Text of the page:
If being a schizophrenic telepath with amnesia sounds confusing…it’s also frustrating.
Developer: We the Force Studios
Publisher: We the Force Studios
Platform: PlayStation 4 (version reviewed), PC, Mac, Linux
Release Date: June 6th, 2017
Randall is probably not very high on your list of games to play for June. Heck, it’s probably not anywhere near that list. The only list you’ll find “Randall” on is the one titled “Names to give your Rascally Cat,” right between “Quincy” and “Rufus,” and that’s exactly where it should stay.
Randall, the game, is a side-scrolling platformer and the debut title by We The Force. The game centers around the titular Randall, a slightly schizophrenic telepath with no memory and an affinity for his own hair. That is pretty much all the characterization you get in this 5-10-hour slog through the cyberpunk dystopia known as Nook. Yep, it’s called Nook. The post-apocalyptic, grungey, Orwellian wasteland of…Nook. Sort of like if that raccoon guy from Animal Crossing took over the village and installed a bunch of giant buzz saws and laser grids, instead of running the general store. But I digress.
The story is pretty forgettable. Randall wakes up. He punches people. He talks to himself. There is a villain named Chilpa who is super evil, because…reasons. You gotta kill him. Blah. Blah. Blah. The main problem with the story is not that it’s bad; it’s that it’s bad, and it’s doled out in hard to follow cutscenes and dialogue bubbles that are rife with misspellings and odd phrasing. And without further ado:
My Top 5 Weird Randall Dialogue Moments or whatever:
- “IUU, this place smells badly!” – Randall
- “Holly cow! I think the butcher of these place went too far…” – Randall
- “Of course you will always fall in love with the first girl you see…” – Some girl Randall kills
- “High five, little wolverine with skinny jeans!” – Randall
- “Wojooou my head is spinning like a Rocket… No more tequila shots for this skinny legs.” – Randall
That last one is the first thing Randall says, and it pretty much sums up the rest of the game. Though, I will say I have used “No more tequila shots for this skinny legs” in my daily life more than you would think.
I know what you’re thinking: “Dialogue and story do not a great platformer make.” I agree; Mario only knows, like, two words and his name, and nobody is going to make a novelization of the plot of Super Mario Bros. anytime soon (though a live-action film could be interesting). What’s important with platformers is level design. Are they interesting looking? Are they challenging but still enjoyable? Are there varied enemies with different movement styles and attack patterns? In Randall’s case, the answers are yes, sort of, and no.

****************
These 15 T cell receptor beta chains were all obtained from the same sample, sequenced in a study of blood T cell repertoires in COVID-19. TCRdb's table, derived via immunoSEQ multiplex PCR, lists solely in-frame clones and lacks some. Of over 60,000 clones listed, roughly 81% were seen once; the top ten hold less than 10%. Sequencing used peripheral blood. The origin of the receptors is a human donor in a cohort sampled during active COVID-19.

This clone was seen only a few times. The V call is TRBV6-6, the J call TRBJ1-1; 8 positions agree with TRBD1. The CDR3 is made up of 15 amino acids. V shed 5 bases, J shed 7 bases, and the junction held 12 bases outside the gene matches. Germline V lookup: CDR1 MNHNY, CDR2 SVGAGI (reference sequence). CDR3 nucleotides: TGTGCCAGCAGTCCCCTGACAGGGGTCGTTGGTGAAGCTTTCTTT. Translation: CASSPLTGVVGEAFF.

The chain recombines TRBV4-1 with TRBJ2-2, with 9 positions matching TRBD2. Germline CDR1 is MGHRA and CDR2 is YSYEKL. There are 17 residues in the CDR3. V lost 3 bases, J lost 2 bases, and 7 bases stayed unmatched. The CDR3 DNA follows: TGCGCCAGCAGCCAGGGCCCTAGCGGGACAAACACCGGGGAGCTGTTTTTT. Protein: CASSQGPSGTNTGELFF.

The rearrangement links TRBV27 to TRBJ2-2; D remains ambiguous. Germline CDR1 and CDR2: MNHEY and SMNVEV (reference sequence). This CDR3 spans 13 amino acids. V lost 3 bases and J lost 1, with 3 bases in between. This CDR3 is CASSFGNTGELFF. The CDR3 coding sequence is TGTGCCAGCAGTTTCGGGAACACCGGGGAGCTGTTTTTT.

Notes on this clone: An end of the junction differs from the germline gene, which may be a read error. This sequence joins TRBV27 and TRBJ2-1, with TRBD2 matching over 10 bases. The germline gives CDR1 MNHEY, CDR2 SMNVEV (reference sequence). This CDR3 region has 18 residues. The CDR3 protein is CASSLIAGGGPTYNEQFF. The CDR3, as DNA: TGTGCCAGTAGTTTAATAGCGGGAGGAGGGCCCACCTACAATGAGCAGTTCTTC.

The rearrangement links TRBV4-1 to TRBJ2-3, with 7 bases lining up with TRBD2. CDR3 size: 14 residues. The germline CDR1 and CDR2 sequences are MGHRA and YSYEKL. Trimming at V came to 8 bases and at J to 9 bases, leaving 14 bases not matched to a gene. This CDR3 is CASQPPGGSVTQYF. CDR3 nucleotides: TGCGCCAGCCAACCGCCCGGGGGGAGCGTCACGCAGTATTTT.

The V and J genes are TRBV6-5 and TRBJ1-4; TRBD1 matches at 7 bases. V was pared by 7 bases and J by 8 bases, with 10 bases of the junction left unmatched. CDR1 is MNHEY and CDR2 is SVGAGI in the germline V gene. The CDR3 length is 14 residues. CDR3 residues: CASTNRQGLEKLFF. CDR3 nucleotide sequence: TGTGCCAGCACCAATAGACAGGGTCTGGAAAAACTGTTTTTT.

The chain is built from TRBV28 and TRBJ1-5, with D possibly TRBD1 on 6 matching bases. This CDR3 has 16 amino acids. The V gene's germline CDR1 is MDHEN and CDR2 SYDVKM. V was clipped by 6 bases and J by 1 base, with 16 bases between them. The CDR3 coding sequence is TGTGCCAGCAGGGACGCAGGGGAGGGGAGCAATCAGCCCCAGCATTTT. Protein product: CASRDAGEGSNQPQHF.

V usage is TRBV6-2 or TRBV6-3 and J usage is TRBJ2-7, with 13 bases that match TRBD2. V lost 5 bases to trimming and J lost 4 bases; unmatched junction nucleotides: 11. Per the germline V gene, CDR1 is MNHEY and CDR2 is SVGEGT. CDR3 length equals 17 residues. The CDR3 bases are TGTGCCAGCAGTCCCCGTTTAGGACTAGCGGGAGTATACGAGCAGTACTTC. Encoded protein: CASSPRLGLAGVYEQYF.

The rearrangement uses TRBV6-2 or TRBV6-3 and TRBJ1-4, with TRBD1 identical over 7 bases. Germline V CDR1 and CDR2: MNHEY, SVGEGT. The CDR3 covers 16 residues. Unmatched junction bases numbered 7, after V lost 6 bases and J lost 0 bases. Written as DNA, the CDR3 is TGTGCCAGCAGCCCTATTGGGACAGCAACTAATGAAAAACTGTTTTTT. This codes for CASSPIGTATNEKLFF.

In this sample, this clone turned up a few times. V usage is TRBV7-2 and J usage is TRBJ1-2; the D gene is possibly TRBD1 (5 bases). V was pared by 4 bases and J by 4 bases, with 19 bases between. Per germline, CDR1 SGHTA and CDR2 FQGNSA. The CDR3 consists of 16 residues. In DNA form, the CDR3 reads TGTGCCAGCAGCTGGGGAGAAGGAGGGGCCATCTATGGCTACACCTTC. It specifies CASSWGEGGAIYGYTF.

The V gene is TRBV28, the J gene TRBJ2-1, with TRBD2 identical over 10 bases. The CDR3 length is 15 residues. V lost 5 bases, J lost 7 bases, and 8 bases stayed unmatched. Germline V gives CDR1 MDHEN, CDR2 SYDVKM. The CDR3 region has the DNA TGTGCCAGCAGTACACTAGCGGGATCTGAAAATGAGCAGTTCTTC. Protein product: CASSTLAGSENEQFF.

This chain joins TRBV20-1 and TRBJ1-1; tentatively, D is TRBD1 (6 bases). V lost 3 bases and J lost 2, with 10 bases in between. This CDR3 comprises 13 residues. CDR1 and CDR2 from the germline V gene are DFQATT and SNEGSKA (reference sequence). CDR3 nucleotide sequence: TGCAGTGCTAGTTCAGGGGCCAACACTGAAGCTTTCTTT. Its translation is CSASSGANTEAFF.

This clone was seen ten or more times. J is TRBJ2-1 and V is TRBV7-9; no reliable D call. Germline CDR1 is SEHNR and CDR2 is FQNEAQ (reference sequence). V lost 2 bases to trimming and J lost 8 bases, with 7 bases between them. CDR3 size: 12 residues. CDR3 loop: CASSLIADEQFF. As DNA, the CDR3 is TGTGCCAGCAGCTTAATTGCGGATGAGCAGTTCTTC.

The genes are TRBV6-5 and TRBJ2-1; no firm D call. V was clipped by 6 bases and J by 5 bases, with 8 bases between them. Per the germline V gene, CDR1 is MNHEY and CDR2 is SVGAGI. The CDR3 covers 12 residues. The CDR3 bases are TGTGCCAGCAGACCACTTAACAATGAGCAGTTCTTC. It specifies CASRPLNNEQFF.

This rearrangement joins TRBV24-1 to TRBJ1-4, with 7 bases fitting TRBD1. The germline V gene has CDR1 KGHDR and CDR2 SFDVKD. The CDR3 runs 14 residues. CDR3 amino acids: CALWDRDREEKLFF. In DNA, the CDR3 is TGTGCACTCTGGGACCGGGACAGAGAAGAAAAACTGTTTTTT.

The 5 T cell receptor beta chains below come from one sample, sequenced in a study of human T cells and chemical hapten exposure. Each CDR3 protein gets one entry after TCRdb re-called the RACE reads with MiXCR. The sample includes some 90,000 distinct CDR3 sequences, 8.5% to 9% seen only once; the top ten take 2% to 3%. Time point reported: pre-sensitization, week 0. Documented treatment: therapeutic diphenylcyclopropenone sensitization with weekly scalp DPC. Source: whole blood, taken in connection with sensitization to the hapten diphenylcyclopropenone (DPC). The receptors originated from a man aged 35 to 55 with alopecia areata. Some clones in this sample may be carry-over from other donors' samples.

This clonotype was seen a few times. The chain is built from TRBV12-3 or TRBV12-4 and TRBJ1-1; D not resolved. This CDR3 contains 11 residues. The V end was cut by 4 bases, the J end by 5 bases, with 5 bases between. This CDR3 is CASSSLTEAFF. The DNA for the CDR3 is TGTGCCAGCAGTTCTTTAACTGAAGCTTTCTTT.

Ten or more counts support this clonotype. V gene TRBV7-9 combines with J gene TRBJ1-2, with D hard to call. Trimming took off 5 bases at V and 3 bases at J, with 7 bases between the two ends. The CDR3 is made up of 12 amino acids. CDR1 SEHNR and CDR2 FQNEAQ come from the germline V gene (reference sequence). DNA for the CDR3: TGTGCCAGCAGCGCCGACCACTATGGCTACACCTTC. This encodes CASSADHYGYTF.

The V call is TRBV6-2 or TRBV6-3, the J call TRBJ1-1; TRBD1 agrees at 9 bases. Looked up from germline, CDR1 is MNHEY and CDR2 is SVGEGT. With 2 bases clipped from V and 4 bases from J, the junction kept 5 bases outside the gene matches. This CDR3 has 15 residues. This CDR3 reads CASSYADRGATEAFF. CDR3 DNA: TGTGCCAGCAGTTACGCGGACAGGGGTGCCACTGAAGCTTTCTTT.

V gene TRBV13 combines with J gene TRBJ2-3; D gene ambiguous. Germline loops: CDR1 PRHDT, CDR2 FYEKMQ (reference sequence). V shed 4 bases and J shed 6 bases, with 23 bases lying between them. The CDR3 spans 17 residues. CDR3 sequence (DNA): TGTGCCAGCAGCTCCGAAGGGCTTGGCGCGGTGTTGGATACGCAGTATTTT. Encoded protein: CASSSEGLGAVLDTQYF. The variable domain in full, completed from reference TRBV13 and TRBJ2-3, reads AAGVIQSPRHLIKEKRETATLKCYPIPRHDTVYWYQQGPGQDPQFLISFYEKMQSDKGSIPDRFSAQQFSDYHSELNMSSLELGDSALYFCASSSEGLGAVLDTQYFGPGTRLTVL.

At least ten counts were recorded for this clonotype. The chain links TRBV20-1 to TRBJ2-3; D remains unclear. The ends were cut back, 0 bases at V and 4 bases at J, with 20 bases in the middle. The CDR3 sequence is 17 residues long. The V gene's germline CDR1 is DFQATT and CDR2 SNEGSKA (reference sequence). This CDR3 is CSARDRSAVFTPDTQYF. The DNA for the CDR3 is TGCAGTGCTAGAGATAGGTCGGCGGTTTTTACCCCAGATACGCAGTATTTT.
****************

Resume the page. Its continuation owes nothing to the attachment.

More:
More from Reviews
- Sonic Dream Team review: A welcome surprise to Apple Arcade
- Nacon’s Revolution 5 Pro for Playstation: Is it worth it?
- Jusant review: An uplifting tale about lifting yourself up
- WarioWare: Move It review: A waggle in the right direction for the series
- Alan Wake 2 review: Am I high right now?
The art style is fun, with neon greens and blues mixed mingling with metallic grays of the factories and streets. It gets a little repetitive as you progress through the levels, but a steady stream of challenging platforming puzzles and environmental hazards keeps the game from getting too boring. Though some levels are some platforming puzzles were so hard I began to question if it was worth it. I steered Randall into so many electric fields, laser beams, and poison clouds that I turned a little schizophrenic myself, at times reassuring myself that it would all be over soon, and at others cursing myself for ever saying I would review it.
For the record, I don’t play many platformers, and there were times in this game where I had no idea where to go and had to walk around until something happened. That could be a reflection on me as a casual gamer, but it could also be Randall‘s fault for not really leading me in any direction.
Occasionally, an old man character that looked like a Navi Gandalf, except shorter, would pop out and say Randall go here. But if you don’t remember where he said to go, you are out of luck because no beacons light up on any maps to guide you. In the end, though, I came out on top by maintaining my composure and reminding myself that if I didn’t defeat Chilpa, no one would – mostly because no one else is going to sink nine hours into this thing.
Which brings me to the biggest letdown in Randall. No, it was not the lack of variation in level design, or the lack of variation in punchable enemies, or the lack of variation in techno music that plays in seemingly every part of this dystopian world. The most disappointing aspect of the entire game is the fact that Randall works so hard to fight and climb and… telepath his way through level after level and all for the most disappointing final boss fight since Middle Earth: Shadow of Mordor. I don’t want to spoil too much so I’ll just say that it’s over before you can say, “No more tequila shots for this skinny legs.”
A copy of this game was provided to App Trigger for the purpose of this review. All scores are ranked out of 10, with .5 increments. Click here to learn more about our Review Policy.